"We've had the bus in temperatures of around 20 degrees [Fahrenheit], and this thing has kept us warm," Chase explained of the handy contraption. "We get about four-and-a-half hours burn time on a full load of wood - which, for something this small, is pretty awesome."
The Living Room Area
To get the look right in the living room area, Mariajosé and Chase had to remove "all of the heavy metal stuff" in the front of the bus and replace it with wooden framing. They also added some special touches, such as making their own curtains with a sewing machine to "save as much money as we could."
They also chose to stain the armrests on both couches, as it would make it easier to clean up and conceal any spills or stains. As can be seen above, their custom-made couch cushions fit the living room perfectly… hard to believe they had been made out of an old mattress!
A Guest Room!
Though it seems unorthodox, making cushions out of a queen-sized mattress had another useful purpose: they could be put back together, and turned into a bed! When both couches were moved together the living room was essentially transformed into a guest bedroom.
If that’s not enough, Mariajosé and Chase took the multi-purpose furniture a step further by building extra storage beneath the couches and hanging baskets from the armrests where they could leave laptops, tablets, and other devices. As with any good tiny house, the living room was lovely to look at and completely functional!
A Fully-Equipped Kitchen
Moving on through the bus, we find one of Chase and Mariajosé's favorite rooms - the kitchen! "When we were building the school bus, we wanted to have something to be more private, so we went with an L-shaped kitchen," Mariajosé explained. At the end of the counter, they also had a full-sized refrigerator.
It was a 110-v electric fridge that the couple described as "significantly more efficient than some of the apartment-sized fridges." Between the fridge and the sink was a handy double-burner stove, and below was a set of mint-colored cabinets for all of their kitchen storage needs.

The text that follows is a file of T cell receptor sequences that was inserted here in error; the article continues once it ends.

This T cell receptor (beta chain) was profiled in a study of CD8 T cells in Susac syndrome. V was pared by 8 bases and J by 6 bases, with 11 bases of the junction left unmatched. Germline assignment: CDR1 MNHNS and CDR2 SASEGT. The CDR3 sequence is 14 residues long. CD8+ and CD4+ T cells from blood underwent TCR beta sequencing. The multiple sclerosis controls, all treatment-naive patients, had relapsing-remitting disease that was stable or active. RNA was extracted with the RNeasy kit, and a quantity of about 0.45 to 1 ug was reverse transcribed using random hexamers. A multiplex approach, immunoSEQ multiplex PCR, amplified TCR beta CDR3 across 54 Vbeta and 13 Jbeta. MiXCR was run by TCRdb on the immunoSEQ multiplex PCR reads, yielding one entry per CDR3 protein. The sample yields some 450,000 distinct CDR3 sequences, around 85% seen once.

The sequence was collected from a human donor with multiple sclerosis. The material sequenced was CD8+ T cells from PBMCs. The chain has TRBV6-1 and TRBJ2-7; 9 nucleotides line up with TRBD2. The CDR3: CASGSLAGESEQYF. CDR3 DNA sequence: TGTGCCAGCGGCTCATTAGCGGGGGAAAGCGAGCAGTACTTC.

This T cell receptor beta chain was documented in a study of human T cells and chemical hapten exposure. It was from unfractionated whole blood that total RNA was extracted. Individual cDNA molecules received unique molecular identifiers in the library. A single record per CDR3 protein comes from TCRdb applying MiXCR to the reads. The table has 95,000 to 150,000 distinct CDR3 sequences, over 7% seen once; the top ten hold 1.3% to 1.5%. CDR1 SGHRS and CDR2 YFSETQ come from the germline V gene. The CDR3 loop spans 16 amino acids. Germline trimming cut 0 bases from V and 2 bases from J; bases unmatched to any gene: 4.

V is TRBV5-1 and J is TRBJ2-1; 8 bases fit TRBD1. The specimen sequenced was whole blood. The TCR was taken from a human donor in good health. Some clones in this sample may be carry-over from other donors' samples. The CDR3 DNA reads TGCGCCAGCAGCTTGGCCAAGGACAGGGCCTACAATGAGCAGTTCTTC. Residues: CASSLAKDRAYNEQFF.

Double Closet Space
As mentioned, Chase and Mariajosé had installed an impressive set of double closets that separated the bedroom from the rest of the bus. These customized wardrobes made the perfect place for the couple to store their clothing, either on hangers or in the clothing baskets.
Despite all of the space they had, both Mariajosé and Chase had to give away a lot of their belongings. As with most skoolie renovations and tiny house builds, minimizing was an essential step in transitioning to this kind of lifestyle. Now let’s move beyond another set of wooden doors to the bathroom.
A Complete Bathroom
This creative couple did such an impressive job renovating their bathroom that it looks more suitable for an inner-city apartment than a bus. The two did all the tile work themselves, settling on a subway tile aesthetic with marblework for the shower.
Thankfully, Chase and Mariajosé rarely had any trouble with items falling in the bathroom while the bus was on the road. They also used storage hooks for their towels and hangers for hygiene products. A peek behind the bathroom door will also reveal a ladder that the couple used to climb to the bus roof.
The Bathroom Part 2
On the opposite side of the bathroom across from the shower is a luxurious vanity, which can be seen placed against the olive-green bathroom wall. Its sink had a steady supply of hot water, courtesy of the six-gallon propane and electric water heater that was also connected to the kitchen.
Chase and Mariajosé also had a 100-gallon water tank stored in the skoolie, which helped a lot. "We thought that was going to be more than enough... for the two of us and our dogs," Chase recalled. "But now we're contemplating... adding a second 100-gallon water tank."
The Master Bedroom